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Leo the Great: from Sermon 22, on the Incarnation

December 28, 2007
Here is another repost from 2005: a quote from Leo the Great on the Incarnation–this one from Sermon 22:

The festival has nothing to do with Sun- worship, as some maintain. Having therefore so confident a hope, dearly beloved, abide firm in the Faith in which you are built: lest that same tempter whose tyranny over you Christ has already destroyed, win you back again with any of his wiles, and mar even the joys of the present festival by his deceitful art, misleading simpler souls with the pestilential notion of some to whom this our solemn feast day seems to derive its honour, not so much from the nativity of Christ as, according to them, from the rising of the new sun. Such men’s hearts are wrapped in total darkness, and have no growing perception of the true Light: for they are still drawn away by the foolish errors of heathendom, and because they cannot lift the eyes of their mind above that which their carnal sight beholds, they pay divine honour to the luminaries that minister to the world. Let not Christian souls entertain any such wicked superstition and portentous lie. Beyond all measure are things temporal removed from the Eternal, things corporeal from the Incorporeal, things governed from the Governor. For though they possess a wondrous beauty, yet they have no Godhead to be worshipped. That power then, that wisdom, that majesty is to be adored which created the universe out of nothing, and framed by His almighty methods the substance of the earth and sky into what forms and dimensions He willed. Sun, moon, and stars may be most useful to us, most fair to look upon; but only if we render thanks to their Maker for them and worship GOD who made them, not the creation which does Him service. Then praise GOD, dearly beloved, in all His works and judgments. Cherish an undoubting belief in the Virgin’s pure conception. Honour the sacred and Divine mystery of man’s restoration with holy and sincere service. Embrace Christ born in our flesh, that you may deserve to see Him also as the GOD of glory reigning in His majesty, who with the Father and the Holy Spirit remains in the unity of the Godhead for ever and ever. Amen.

This particular admonition appears to be just as true now as it was in Leo’s day, does it not? But then one thing one learns from reading Scripture (and the Fathers as well) is that human nature is the same today as it was centuries ago–and our need for reconciliation to God has not changed–nor will it be lessened in this world.

5 Comments leave one →
  1. rob k permalink
    December 28, 2007 5:50 pm

    Will – Over on Titus One Nine there is extensive discussion of our Bishop of California’s sermon at Midnight Mass as Grace Cathedral. Your ex-suffragan, by the way! Leo’s Christmas sermon is short, to the point, orthodox, and inspiring, in almost total contrast to Andrus’. You don’t have to have the theological and most godly mind of Leo to deliver a decent sermon. The worst thing is to try to be grandiose or too “relevant” (to your favorite cultural/social/political issues). Please read the comments, especially mine, and tell me what you think. I had a dialogue with someone who had, I thought, some very peculiar ideas. Happy New Year!

  2. December 29, 2007 1:18 am


    Thanks for pointing me to that thread on Titus One Nine–quite interesting. Regarding your discussion with others on said thread, I guess I see Word and Sacrament as being equally important–somewhat like a Lutheran perspective on that. I think the strengthening of our souls thru the grace of the Sacrament is needed, and I also think the preaching and teaching of the Word is needed; we are as impoverished over time without one as we are without the other.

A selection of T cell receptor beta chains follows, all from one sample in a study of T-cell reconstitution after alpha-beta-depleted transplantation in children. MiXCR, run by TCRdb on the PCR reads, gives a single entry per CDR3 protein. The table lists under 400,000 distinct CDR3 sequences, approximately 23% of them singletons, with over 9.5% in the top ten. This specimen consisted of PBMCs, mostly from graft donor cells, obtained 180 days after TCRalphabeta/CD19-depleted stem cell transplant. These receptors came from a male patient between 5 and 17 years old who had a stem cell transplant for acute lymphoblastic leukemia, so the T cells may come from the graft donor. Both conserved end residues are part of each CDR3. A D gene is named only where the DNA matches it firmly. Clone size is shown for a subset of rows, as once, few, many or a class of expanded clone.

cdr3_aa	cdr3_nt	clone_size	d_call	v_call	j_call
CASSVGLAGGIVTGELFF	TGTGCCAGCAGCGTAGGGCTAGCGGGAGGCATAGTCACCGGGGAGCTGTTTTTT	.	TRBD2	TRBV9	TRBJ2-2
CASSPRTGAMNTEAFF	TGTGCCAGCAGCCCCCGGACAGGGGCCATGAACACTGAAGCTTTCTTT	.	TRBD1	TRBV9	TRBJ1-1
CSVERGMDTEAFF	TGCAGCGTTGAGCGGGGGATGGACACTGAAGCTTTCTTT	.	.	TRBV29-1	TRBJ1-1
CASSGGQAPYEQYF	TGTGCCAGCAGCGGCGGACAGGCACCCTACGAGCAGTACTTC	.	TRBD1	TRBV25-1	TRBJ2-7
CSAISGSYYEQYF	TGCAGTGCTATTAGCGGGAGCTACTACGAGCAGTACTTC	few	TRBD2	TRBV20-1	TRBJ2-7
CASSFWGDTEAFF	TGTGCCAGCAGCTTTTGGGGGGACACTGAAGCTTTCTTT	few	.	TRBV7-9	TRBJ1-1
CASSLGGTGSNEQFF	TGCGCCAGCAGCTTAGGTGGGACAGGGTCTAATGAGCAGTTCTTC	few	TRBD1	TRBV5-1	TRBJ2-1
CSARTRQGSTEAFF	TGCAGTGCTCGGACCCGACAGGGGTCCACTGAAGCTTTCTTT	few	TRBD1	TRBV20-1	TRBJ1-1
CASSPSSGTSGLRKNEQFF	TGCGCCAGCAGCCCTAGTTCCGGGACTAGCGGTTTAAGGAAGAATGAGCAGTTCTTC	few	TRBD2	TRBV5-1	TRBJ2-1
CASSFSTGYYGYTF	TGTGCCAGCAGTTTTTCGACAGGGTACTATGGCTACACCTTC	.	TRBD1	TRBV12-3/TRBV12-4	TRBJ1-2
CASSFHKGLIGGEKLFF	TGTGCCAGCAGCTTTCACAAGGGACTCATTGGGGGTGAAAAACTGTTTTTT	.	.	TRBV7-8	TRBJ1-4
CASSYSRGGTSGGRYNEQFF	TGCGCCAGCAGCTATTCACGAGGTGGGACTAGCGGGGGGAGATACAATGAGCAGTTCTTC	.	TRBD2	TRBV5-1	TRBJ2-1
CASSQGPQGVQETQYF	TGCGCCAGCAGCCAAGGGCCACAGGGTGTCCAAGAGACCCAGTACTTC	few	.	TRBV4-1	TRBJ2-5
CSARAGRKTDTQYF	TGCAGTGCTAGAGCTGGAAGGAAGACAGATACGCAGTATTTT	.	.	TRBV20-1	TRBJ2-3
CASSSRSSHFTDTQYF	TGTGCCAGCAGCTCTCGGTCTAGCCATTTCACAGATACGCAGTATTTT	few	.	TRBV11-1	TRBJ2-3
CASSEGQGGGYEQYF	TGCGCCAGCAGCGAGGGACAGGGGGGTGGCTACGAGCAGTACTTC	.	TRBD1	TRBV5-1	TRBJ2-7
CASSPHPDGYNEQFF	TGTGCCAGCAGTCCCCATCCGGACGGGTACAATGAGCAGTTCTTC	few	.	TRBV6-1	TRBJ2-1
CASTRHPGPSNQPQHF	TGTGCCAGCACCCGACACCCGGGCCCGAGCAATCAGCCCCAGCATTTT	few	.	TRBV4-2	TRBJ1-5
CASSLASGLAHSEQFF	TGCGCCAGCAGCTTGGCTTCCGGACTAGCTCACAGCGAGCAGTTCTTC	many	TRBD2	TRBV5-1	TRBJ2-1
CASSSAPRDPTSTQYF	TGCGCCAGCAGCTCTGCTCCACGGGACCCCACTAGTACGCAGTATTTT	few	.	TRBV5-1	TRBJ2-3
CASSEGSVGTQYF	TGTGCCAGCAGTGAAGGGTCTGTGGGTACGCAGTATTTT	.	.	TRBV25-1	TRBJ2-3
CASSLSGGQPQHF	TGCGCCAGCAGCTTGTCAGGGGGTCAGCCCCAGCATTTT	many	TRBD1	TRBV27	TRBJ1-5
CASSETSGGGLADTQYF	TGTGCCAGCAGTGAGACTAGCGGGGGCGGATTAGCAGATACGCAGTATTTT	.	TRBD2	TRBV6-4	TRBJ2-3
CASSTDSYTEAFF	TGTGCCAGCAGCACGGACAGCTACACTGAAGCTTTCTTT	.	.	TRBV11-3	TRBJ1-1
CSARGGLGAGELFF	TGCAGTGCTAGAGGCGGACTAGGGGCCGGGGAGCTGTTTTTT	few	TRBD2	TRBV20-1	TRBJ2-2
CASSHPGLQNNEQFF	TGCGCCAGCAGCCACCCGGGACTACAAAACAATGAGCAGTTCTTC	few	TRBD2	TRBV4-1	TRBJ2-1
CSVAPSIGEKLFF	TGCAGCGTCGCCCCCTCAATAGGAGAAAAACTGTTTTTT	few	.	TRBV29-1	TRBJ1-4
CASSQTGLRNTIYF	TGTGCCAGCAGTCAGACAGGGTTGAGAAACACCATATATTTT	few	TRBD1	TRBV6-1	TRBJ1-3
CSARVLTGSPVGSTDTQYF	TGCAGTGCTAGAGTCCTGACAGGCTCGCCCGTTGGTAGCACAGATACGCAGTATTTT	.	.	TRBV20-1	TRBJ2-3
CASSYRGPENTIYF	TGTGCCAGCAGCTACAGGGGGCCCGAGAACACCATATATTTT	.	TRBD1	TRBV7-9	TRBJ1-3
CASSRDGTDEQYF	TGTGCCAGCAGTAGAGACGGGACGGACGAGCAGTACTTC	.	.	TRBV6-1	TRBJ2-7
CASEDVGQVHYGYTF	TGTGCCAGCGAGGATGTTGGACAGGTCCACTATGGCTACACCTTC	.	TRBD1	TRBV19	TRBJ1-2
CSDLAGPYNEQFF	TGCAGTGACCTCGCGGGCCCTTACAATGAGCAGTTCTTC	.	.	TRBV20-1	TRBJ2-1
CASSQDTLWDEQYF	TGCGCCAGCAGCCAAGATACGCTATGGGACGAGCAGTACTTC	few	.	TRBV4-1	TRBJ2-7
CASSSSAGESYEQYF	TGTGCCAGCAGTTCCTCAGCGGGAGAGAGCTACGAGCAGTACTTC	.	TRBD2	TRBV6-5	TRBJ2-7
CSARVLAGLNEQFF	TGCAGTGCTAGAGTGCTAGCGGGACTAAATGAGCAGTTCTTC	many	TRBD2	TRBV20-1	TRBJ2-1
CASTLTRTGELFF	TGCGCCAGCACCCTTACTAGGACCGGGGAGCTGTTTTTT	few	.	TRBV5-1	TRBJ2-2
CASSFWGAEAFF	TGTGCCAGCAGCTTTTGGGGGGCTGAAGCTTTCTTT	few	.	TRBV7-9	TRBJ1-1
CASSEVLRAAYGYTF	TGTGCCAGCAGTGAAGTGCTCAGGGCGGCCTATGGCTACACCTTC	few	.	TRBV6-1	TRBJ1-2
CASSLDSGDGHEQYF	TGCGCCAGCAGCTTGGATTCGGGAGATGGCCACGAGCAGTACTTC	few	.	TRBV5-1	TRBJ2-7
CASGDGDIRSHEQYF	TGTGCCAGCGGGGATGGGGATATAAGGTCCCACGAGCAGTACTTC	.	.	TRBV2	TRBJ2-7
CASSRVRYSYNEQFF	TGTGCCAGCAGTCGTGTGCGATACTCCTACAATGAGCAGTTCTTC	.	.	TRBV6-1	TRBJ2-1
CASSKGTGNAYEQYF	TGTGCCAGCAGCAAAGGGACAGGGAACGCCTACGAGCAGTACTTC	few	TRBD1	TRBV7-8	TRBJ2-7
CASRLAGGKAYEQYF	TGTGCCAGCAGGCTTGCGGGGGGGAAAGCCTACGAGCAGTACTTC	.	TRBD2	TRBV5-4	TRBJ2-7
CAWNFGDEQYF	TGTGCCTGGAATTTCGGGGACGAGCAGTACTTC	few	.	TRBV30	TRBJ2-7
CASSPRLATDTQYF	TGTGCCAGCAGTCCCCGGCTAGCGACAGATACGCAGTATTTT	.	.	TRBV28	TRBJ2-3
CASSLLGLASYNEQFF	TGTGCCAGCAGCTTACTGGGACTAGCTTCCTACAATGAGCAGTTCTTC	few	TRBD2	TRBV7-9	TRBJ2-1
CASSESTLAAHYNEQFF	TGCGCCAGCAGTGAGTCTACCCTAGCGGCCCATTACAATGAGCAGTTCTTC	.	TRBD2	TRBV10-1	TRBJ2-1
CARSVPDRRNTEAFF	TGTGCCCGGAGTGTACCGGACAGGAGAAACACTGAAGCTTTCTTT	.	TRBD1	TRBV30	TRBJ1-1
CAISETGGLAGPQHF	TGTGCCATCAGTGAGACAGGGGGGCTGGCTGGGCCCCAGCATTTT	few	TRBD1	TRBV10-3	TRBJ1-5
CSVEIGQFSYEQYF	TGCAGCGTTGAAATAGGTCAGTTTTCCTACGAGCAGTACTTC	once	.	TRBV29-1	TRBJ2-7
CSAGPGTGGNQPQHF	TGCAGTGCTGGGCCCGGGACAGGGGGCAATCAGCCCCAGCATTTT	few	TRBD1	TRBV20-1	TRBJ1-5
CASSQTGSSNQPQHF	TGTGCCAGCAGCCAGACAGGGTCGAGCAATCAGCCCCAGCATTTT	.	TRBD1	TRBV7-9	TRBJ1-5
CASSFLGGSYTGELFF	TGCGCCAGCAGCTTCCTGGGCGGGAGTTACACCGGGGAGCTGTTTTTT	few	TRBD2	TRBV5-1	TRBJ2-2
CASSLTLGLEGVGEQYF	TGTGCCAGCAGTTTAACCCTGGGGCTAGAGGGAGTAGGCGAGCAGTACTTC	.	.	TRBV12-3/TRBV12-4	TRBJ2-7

3. rob k permalink
    December 29, 2007 6:36 am

    I guess we differ a bit there, Will. As I see it, the Word is preached in the liturgy more than in the sermon (I do enjoy interesting sermons and always sincerely listen, even to the most sleep-inducing ones), and most of all the Word is met in the action and Communion in the mass itself. Good sermons are helpful, but I don’t think it is right to elevate preaching to nearly the same level of the celebration of the Sacrament, and I obviously therefore disagree with traditions that do so hold preaching in that regard. Cheers for a Happy New Year.

  4. December 30, 2007 12:29 am


    In some respects I would dearly love to agree with you on this “in theory.” But in practice, though, it seems to me (based on my experiences and observations, I suppose) that churches that emphasize the Eucharistic liturgy but severely neglect the preaching and teaching of the Word tend to either fall into error more easily or have parishioners who never develop deep spirituality. There may be an “equal and opposite reaction” for churches that go too far in the other direction (say, perhaps, in a direction that stresses overly-long sermons and only infrequently observes Holy Communion) but I am not sure what the fruits of that would be: perhaps legalism? So I guess I have concluded that both Word and Sacrament are equally necessary.

    Best wishes to you as well for a blessed New Year, and thanks for the card by the way–a most beautiful one, which we appreciate very much.

  5. rob k permalink
    December 30, 2007 5:43 am

    Will- Fair enough – But I think that any any liturgically advanced parish that did not develop spiritual lives failed not so much with bad preaching, but with bad or non-existent teaching about the faith, and how praying the liturgy is our faith, and how it relates to our lives. A good homily should be a teaching tool in this effort, as I see it.

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